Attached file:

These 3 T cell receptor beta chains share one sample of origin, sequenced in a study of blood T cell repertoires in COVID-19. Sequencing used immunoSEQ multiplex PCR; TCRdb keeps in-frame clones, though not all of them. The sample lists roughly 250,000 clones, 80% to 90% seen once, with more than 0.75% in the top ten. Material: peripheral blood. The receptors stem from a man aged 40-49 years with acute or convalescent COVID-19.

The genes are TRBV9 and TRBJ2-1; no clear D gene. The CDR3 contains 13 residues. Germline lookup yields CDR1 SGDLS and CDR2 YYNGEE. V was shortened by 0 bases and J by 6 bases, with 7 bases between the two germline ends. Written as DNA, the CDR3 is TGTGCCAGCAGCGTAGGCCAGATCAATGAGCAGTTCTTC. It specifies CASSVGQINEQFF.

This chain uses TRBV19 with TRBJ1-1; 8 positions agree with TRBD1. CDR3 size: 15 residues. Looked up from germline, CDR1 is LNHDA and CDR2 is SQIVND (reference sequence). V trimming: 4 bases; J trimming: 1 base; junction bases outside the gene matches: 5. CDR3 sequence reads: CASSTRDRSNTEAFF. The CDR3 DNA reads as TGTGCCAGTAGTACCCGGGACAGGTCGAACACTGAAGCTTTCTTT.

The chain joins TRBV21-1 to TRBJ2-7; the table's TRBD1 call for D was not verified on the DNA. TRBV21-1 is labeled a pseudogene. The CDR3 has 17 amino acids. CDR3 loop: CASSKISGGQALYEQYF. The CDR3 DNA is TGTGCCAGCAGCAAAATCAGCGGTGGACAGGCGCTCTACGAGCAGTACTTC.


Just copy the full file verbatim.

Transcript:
These 3 T cell receptor beta chains share one sample of origin, sequenced in a study of blood T cell repertoires in COVID-19. Sequencing used immunoSEQ multiplex PCR; TCRdb keeps in-frame clones, though not all of them. The sample lists roughly 250,000 clones, 80% to 90% seen once, with more than 0.75% in the top ten. Material: peripheral blood. The receptors stem from a man aged 40-49 years with acute or convalescent COVID-19.

The genes are TRBV9 and TRBJ2-1; no clear D gene. The CDR3 contains 13 residues. Germline lookup yields CDR1 SGDLS and CDR2 YYNGEE. V was shortened by 0 bases and J by 6 bases, with 7 bases between the two germline ends. Written as DNA, the CDR3 is TGTGCCAGCAGCGTAGGCCAGATCAATGAGCAGTTCTTC. It specifies CASSVGQINEQFF.

This chain uses TRBV19 with TRBJ1-1; 8 positions agree with TRBD1. CDR3 size: 15 residues. Looked up from germline, CDR1 is LNHDA and CDR2 is SQIVND (reference sequence). V trimming: 4 bases; J trimming: 1 base; junction bases outside the gene matches: 5. CDR3 sequence reads: CASSTRDRSNTEAFF. The CDR3 DNA reads as TGTGCCAGTAGTACCCGGGACAGGTCGAACACTGAAGCTTTCTTT.

The chain joins TRBV21-1 to TRBJ2-7; the table's TRBD1 call for D was not verified on the DNA. TRBV21-1 is labeled a pseudogene. The CDR3 has 17 amino acids. CDR3 loop: CASSKISGGQALYEQYF. The CDR3 DNA is TGTGCCAGCAGCAAAATCAGCGGTGGACAGGCGCTCTACGAGCAGTACTTC.